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Highly Entertaining Memoirs
on 30 September 2007
Roy Jenkin's lived a full and varied life, as a highly successful politician, writer and bon viveur (his enjoyment of claret was famous), and his memoirs, first published in 1988, certainly captures this. As a portrait of the Wilson governments they match the Castle, Crossland and Benn diaries (with greater perspective allowed to diarists who are inevitably by their medium caight in the moment), and he takes into the formation and eventual rupturing of the SDP.
But first he tells us how he got there. Rather like Gordon Brown, Jenkins was not born into a wealthy family but rather an family of some local political importance. He proceeded to Balliol College, Oxford, where he wryly admits to only ever attending one lecture, and meets future political allies and adversaries such as Tony Crosland and Ted Heath (president of the Oxford Union, generally a route to future success) and also captures some of the excitement of the 1945 Labour victory. As a political buff myself it was heartening to find that others followed politics with such avidity!
His life as a Minister is well captured; Jenkins was also a highly-admired political biographer (with Asquith, Churchill and Gladstone some of his subjects), so it is no surprise that he writes so elegantly and with teasing irony on ministerial life. There are few remarkable surprises or soul-bearing disquisitions as marked the Alan Clark diaries. Rather, Jenkins gives the impression of a man of great intellect and power who knew his worth. (I find it rather telling that he constantly refers to "Wilson", even though as PM and Chancellor they had to work closely together; he is not dismissive but it's clear he feels that he would have made a better Prime Minister).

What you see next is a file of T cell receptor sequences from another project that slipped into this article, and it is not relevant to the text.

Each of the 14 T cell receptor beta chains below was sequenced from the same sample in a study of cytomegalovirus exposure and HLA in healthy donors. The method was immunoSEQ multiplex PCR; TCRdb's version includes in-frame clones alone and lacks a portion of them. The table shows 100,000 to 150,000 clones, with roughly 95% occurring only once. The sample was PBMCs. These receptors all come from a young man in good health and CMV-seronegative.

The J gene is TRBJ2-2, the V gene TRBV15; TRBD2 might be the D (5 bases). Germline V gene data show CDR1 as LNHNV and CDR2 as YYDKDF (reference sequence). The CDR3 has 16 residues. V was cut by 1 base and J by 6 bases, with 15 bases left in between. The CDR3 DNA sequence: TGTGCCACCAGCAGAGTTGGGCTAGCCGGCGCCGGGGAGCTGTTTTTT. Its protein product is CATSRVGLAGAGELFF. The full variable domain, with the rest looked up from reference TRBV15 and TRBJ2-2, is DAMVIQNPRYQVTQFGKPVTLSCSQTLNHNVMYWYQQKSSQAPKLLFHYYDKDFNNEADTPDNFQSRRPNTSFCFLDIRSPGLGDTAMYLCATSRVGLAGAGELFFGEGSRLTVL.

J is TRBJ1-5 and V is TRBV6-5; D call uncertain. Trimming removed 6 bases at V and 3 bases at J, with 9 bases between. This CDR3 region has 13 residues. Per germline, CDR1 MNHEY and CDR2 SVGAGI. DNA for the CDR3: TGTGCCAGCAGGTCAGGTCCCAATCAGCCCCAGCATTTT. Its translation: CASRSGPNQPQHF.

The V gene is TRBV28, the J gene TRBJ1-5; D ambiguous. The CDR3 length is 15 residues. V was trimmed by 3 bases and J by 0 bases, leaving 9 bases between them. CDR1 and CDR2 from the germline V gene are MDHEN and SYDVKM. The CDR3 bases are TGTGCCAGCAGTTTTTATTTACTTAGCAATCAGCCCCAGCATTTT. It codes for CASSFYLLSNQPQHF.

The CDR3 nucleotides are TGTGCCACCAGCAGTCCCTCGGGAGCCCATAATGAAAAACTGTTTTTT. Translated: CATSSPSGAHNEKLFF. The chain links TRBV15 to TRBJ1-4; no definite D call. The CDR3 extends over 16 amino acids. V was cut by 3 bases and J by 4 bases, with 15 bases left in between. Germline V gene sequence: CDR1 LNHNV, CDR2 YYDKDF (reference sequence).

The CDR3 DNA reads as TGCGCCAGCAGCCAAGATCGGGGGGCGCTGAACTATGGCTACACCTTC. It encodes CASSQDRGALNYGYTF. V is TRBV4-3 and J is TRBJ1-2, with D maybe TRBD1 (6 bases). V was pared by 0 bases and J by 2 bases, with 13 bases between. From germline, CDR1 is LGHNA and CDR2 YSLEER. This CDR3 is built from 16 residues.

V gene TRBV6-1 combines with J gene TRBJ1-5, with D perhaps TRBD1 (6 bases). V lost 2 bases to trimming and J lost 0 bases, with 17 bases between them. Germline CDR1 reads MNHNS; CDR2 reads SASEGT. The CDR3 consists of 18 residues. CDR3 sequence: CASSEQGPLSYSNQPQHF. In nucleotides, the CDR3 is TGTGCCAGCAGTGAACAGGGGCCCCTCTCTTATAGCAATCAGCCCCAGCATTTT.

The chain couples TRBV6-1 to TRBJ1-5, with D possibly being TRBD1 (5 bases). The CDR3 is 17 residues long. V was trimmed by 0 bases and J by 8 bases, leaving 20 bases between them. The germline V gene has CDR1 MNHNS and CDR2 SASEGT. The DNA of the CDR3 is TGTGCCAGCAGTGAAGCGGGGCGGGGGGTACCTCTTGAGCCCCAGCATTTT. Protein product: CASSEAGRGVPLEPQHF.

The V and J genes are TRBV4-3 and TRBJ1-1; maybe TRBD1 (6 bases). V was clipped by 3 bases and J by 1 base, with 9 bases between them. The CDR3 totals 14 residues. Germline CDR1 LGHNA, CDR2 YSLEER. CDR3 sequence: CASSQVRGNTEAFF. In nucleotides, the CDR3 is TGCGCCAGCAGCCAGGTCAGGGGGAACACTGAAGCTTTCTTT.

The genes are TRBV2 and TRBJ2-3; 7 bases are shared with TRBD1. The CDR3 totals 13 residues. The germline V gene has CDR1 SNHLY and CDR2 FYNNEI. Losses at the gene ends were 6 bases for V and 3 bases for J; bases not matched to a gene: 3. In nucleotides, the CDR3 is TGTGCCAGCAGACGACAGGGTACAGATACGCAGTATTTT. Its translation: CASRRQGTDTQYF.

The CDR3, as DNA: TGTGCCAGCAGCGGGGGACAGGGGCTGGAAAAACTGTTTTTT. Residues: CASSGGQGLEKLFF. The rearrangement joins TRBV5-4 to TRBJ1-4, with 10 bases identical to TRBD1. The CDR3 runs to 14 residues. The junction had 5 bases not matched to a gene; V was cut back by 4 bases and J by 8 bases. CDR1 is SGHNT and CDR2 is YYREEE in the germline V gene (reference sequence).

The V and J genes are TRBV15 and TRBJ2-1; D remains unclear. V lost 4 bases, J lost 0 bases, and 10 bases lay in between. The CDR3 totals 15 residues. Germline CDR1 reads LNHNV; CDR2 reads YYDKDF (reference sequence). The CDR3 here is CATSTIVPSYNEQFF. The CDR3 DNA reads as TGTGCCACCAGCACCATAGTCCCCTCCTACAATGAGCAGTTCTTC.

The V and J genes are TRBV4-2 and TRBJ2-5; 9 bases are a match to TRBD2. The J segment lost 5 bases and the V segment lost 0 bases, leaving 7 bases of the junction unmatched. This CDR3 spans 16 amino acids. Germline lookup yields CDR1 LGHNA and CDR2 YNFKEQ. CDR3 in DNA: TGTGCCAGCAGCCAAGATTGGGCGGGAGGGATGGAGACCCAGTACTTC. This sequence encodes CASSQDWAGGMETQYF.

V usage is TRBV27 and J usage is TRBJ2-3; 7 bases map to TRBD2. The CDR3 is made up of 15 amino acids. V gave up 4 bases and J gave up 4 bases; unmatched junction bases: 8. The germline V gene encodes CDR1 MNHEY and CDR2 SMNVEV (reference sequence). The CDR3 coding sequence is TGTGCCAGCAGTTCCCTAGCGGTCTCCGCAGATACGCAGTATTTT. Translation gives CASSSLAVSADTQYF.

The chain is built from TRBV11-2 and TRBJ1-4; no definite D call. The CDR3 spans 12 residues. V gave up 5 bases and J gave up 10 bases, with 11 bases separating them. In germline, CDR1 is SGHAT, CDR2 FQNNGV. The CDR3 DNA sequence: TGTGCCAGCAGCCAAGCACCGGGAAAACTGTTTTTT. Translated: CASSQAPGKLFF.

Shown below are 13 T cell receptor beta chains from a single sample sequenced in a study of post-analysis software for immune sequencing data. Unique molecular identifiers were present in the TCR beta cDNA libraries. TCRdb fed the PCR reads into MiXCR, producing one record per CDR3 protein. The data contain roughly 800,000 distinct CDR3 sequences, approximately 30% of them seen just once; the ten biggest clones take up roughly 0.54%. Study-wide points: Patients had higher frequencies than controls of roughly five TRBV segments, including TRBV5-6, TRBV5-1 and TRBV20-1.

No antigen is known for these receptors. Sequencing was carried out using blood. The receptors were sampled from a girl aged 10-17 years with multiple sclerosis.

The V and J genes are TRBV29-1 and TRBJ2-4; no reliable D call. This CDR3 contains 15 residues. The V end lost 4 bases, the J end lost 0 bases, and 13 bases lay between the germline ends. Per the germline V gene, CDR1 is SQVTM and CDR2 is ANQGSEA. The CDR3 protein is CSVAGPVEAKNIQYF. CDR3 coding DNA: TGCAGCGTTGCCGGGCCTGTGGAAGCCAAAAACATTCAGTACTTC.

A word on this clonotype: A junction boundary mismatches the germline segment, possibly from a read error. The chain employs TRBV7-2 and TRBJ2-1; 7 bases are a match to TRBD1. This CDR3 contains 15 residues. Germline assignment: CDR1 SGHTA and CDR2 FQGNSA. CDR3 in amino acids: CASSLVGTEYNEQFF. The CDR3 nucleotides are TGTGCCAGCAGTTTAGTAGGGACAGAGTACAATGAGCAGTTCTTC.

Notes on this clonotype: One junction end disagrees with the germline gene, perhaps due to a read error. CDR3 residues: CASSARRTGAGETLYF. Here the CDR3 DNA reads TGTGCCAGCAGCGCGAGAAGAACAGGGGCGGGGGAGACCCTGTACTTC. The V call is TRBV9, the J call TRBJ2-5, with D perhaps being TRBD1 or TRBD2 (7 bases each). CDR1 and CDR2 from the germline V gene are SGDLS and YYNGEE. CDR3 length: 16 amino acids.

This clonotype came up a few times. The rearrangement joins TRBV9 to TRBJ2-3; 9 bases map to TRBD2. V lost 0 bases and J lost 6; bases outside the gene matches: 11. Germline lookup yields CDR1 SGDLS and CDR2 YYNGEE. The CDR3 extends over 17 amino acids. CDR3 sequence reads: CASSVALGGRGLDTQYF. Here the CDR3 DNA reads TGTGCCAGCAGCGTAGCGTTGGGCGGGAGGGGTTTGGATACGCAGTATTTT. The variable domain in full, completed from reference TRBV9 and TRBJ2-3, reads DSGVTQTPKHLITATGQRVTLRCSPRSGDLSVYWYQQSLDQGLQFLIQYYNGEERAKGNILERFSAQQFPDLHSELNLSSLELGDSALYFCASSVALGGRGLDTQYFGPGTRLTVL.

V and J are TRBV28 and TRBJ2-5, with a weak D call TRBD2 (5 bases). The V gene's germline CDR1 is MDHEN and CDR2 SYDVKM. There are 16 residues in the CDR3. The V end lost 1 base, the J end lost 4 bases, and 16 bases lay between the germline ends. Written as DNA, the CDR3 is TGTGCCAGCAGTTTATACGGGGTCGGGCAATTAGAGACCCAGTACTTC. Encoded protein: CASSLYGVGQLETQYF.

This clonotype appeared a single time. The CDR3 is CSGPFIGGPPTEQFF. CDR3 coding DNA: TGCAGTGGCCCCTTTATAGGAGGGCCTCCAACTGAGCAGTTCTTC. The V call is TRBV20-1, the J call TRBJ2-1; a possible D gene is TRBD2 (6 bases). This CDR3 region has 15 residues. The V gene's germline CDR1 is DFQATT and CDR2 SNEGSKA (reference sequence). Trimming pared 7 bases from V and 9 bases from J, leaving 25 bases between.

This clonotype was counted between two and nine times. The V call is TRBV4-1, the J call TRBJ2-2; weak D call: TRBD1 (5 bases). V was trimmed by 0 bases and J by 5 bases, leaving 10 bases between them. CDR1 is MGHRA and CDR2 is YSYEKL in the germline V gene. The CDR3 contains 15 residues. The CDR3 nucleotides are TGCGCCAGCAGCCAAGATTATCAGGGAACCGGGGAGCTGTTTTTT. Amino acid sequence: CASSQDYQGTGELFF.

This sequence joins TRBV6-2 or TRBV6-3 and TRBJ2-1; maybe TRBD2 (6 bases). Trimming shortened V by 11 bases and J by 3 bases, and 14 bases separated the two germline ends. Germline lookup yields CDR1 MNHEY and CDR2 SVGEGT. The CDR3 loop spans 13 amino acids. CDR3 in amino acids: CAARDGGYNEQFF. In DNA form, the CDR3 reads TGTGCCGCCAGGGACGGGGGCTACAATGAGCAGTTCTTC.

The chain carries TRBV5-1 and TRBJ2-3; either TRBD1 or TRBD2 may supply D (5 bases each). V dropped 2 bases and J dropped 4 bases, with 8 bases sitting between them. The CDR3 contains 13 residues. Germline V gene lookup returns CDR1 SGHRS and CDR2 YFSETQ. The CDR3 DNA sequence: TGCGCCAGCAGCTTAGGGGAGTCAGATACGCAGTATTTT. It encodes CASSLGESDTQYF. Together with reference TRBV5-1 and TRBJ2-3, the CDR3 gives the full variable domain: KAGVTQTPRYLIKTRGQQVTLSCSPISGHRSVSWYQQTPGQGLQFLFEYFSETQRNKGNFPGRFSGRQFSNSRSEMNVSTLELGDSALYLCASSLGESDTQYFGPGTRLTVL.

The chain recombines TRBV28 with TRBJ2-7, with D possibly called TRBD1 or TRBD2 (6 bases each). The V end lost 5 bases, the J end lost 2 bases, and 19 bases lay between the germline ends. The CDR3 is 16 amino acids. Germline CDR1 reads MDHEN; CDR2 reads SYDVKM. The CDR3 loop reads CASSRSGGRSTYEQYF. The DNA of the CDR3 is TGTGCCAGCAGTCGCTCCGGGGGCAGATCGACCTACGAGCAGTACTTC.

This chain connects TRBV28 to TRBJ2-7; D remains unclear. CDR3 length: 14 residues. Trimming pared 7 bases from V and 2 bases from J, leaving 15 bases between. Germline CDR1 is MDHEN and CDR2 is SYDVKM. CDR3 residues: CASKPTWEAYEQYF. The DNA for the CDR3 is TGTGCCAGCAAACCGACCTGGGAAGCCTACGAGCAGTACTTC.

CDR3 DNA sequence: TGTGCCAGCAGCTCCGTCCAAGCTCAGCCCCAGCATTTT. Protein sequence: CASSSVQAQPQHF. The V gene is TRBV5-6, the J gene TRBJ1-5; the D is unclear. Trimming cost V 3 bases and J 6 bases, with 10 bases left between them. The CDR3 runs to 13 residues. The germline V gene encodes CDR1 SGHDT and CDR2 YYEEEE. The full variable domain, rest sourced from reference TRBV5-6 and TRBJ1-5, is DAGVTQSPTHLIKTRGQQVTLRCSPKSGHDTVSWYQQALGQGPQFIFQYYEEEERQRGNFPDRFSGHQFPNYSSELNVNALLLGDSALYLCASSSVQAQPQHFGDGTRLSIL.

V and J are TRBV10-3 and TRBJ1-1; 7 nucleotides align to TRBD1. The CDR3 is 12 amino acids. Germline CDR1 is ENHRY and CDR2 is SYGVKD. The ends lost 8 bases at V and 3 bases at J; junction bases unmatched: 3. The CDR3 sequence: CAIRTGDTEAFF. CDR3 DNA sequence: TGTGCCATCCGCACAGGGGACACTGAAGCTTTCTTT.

Some sections of the book are engrossing, especilly chapter when as Chancellor he faced a daily struggle with the value of sterling and the British economy. The passage where, in 1968, a run on the pound almost capsizes the entire government, is thrilling to read and gives an impression of the phyisical and mental stamina required at the top-levels of politics. Similarly, the early days of the SDP, where opinion polls had them at 50%, seem tremendously exciting, and given the height of the ambition (to break the British two-party system, no less) and how close he came, so they must have been. The subsequent fallout and disillusion are also keenly evoked.
However some are less captivating sections. The period as President of the European Commission is one. Perhaps it is because most readers will be less familiar with the cast of politicans from the various EEC (as it then was) countries. The post was concerned more with coordination than with policy creation, and given the near-standstill the EEC reached whilst considering the British rebate, it must have been rather tedious compared to being Chancellor or Home Secretary.
Jenkins also fills us with a sense of his "hinterland", his enjoyment of good food, cigars, travel, books, tennis and wine. One has the sense of a rich and varied life, and he enjoys teasing other politicians (like Barbara Castle) who seem unable to switch off from politics. But little is conveyed of the character of the House of Commons, of being an MP, again unlike Alan Clark's diaries. Perhaps this is inevitable when he was a Minister for so long, and the leader of the SDP afterwards.
It should go without saying that you'd need to have an interest in British politics to find this book enjoyable. But if you do, then its elegance, proximity to major events, historical sense and effective portraits of major postwar political figures (from JFK to Margaret Thatcher) make it one of the best of its kind.